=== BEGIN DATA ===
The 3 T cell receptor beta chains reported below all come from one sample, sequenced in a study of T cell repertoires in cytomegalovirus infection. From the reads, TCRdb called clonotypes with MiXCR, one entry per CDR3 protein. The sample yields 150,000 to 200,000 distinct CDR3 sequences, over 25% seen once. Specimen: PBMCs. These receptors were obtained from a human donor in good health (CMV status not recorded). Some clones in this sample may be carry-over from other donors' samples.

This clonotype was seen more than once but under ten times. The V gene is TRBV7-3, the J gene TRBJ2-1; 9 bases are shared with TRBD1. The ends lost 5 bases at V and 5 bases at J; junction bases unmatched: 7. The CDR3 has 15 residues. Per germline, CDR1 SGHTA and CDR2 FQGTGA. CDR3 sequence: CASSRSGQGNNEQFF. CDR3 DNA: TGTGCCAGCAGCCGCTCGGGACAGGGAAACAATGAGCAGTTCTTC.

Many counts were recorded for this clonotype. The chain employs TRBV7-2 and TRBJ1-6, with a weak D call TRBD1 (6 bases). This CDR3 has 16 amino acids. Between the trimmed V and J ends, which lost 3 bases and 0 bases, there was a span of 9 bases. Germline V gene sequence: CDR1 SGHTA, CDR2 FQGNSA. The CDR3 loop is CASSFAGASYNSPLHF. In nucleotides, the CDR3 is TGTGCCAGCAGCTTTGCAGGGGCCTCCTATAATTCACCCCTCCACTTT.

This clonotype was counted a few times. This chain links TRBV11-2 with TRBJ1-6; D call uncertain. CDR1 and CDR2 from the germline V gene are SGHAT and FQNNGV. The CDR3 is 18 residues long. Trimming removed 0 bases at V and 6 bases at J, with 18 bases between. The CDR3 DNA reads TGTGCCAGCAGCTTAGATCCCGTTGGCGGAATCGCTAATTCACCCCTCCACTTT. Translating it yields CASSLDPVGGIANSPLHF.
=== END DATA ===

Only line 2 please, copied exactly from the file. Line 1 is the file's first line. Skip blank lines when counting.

This clonotype was seen more than once but under ten times. The V gene is TRBV7-3, the J gene TRBJ2-1; 9 bases are shared with TRBD1. The ends lost 5 bases at V and 5 bases at J; junction bases unmatched: 7. The CDR3 has 15 residues. Per germline, CDR1 SGHTA and CDR2 FQGTGA. CDR3 sequence: CASSRSGQGNNEQFF. CDR3 DNA: TGTGCCAGCAGCCGCTCGGGACAGGGAAACAATGAGCAGTTCTTC.